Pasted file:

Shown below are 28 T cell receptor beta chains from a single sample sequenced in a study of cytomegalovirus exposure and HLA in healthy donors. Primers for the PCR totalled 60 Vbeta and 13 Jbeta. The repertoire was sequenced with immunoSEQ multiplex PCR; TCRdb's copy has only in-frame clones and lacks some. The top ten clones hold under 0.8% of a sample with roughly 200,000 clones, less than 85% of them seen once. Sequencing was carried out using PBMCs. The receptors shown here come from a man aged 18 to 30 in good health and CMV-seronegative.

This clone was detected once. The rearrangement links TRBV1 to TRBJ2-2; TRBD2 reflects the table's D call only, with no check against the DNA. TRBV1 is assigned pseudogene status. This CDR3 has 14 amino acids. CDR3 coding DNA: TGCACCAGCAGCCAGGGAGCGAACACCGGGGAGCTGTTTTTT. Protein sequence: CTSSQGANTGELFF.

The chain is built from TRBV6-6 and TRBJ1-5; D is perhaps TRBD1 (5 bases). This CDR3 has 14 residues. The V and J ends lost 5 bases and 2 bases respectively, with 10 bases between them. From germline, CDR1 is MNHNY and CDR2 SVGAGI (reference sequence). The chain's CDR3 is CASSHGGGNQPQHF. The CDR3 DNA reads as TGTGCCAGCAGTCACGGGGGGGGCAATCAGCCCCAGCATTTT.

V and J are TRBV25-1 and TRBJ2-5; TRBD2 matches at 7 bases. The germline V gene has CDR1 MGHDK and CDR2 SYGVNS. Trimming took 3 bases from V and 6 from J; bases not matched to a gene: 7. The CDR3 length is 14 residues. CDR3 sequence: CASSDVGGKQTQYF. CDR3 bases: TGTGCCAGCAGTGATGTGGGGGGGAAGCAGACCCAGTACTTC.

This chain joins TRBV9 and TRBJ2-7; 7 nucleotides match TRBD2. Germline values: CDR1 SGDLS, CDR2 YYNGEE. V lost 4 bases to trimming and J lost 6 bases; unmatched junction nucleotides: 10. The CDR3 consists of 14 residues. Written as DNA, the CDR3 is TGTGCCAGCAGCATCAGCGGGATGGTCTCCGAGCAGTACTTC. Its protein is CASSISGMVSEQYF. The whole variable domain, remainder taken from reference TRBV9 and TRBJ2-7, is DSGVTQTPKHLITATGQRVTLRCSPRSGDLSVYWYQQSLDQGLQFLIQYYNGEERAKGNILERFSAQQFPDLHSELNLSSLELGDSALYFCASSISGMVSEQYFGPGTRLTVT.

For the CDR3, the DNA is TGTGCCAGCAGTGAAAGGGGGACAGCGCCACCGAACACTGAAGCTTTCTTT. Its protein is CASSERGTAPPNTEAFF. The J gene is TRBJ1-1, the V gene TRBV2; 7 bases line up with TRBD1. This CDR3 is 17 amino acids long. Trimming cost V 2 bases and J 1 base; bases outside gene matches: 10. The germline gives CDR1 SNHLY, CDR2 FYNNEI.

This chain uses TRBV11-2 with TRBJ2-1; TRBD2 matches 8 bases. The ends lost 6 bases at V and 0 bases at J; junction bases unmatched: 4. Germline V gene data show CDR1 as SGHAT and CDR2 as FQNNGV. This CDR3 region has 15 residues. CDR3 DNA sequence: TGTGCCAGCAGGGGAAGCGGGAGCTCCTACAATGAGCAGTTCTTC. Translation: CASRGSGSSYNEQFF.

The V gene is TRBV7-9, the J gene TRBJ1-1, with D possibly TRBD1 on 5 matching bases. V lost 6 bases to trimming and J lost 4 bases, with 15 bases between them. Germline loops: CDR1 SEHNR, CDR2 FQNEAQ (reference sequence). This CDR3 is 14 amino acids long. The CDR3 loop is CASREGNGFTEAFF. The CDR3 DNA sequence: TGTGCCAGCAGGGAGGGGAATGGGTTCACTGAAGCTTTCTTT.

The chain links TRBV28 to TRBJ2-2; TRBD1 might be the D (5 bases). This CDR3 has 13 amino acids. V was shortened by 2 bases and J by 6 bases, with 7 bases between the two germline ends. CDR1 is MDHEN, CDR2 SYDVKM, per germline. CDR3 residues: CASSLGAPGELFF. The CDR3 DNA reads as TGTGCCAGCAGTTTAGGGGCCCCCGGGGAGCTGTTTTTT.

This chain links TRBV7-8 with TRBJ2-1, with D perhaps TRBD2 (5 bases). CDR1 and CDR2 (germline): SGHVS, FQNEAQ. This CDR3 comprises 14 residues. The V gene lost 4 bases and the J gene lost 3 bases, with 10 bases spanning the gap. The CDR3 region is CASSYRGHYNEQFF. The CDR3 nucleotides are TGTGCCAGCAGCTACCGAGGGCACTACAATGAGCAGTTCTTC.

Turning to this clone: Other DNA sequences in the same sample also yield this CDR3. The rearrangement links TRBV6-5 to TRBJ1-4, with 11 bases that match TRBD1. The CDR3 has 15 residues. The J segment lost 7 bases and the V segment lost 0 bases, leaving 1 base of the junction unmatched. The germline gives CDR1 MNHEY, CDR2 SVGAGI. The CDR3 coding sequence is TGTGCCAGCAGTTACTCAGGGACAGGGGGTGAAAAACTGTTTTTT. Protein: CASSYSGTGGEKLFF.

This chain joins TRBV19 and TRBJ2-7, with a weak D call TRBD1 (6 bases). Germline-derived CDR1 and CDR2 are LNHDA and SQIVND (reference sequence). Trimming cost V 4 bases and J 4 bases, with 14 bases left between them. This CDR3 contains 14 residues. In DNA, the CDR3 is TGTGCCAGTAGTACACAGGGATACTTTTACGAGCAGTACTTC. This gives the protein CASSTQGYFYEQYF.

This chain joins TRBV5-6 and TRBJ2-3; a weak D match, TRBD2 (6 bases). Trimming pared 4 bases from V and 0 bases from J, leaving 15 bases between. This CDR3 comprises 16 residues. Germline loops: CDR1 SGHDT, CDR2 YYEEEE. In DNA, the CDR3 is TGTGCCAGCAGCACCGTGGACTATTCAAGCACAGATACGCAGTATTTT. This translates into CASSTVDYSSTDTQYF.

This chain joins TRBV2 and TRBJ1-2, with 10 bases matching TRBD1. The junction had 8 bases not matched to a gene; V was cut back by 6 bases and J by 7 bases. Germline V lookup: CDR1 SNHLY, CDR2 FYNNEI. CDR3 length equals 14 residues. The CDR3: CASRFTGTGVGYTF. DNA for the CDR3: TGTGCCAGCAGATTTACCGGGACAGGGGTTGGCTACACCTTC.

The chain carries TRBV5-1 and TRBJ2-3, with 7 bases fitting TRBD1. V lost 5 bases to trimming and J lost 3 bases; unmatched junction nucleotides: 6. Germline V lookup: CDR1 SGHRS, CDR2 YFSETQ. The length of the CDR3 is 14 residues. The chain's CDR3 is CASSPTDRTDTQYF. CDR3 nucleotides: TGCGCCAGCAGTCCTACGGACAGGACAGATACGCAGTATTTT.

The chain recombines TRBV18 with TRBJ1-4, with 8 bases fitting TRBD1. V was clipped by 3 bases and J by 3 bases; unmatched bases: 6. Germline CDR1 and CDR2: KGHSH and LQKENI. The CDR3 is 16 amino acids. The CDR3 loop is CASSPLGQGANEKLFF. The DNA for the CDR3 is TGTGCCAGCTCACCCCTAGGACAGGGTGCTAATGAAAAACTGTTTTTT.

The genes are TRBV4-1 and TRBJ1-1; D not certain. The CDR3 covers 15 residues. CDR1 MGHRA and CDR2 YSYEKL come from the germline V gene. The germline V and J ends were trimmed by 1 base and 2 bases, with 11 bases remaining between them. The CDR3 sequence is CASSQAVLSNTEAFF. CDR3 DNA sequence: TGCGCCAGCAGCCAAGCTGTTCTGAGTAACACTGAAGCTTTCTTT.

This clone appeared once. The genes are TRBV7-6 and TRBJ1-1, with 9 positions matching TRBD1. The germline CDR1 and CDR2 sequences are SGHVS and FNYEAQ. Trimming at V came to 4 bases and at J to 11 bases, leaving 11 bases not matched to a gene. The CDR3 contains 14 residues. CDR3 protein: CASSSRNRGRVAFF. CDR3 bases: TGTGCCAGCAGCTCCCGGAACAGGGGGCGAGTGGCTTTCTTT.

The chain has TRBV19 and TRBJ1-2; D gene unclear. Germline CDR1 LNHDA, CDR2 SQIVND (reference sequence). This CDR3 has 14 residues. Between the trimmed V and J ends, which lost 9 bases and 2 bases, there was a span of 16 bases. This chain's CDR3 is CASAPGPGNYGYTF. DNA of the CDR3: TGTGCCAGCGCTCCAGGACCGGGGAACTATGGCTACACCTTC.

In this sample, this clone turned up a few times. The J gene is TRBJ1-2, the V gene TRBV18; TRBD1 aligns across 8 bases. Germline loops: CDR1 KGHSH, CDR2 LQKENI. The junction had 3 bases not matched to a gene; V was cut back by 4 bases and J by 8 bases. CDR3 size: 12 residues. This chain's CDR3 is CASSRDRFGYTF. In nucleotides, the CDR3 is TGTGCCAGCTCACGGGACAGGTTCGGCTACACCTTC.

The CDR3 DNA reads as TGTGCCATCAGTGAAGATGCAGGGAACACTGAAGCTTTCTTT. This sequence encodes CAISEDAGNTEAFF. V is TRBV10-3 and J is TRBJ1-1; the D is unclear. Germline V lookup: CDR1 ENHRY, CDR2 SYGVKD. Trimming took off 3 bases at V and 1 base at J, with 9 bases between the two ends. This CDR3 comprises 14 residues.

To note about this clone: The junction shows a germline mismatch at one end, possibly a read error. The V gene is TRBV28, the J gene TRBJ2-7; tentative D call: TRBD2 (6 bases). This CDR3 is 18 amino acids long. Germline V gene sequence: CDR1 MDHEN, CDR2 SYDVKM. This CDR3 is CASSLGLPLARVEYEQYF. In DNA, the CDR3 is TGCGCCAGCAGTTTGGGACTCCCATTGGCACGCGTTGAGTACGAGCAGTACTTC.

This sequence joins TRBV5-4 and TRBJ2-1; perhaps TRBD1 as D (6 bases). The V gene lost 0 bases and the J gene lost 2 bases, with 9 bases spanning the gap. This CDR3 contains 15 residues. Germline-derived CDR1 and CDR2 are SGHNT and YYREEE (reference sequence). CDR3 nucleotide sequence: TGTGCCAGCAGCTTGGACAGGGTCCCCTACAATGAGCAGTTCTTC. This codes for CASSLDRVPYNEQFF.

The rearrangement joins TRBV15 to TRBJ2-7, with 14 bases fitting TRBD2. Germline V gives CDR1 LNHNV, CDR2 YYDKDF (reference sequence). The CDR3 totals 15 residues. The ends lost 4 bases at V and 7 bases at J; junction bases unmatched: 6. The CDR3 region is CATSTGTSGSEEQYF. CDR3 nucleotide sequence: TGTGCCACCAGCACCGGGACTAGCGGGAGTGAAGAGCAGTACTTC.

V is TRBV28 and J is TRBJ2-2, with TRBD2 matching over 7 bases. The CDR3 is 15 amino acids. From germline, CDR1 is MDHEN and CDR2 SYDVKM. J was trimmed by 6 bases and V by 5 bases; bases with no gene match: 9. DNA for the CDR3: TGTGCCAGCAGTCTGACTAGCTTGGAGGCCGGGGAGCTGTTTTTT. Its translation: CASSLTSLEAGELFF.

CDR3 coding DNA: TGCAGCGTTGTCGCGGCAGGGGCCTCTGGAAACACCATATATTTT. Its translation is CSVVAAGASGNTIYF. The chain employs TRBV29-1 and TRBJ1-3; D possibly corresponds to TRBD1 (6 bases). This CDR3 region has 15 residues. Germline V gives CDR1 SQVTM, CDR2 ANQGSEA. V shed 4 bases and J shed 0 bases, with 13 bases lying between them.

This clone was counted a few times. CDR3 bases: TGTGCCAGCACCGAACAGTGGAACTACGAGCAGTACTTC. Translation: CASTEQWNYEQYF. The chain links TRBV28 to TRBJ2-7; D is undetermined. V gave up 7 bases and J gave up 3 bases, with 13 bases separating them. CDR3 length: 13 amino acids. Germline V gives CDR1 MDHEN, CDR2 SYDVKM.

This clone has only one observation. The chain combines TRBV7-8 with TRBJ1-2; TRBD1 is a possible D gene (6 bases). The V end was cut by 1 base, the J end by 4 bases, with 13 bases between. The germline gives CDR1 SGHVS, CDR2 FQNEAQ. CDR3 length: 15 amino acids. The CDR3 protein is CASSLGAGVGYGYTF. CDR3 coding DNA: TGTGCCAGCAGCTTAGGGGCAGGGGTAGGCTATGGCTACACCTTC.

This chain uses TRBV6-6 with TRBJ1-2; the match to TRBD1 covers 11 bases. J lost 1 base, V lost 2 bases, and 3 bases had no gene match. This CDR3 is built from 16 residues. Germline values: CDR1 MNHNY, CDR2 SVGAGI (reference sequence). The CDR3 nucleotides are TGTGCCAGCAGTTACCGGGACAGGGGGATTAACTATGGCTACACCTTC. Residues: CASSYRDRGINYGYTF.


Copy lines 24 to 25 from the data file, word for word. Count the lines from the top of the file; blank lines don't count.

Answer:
The rearrangement joins TRBV15 to TRBJ2-7, with 14 bases fitting TRBD2. Germline V gives CDR1 LNHNV, CDR2 YYDKDF (reference sequence). The CDR3 totals 15 residues. The ends lost 4 bases at V and 7 bases at J; junction bases unmatched: 6. The CDR3 region is CATSTGTSGSEEQYF. CDR3 nucleotide sequence: TGTGCCACCAGCACCGGGACTAGCGGGAGTGAAGAGCAGTACTTC.

V is TRBV28 and J is TRBJ2-2, with TRBD2 matching over 7 bases. The CDR3 is 15 amino acids. From germline, CDR1 is MDHEN and CDR2 SYDVKM. J was trimmed by 6 bases and V by 5 bases; bases with no gene match: 9. DNA for the CDR3: TGTGCCAGCAGTCTGACTAGCTTGGAGGCCGGGGAGCTGTTTTTT. Its translation: CASSLTSLEAGELFF.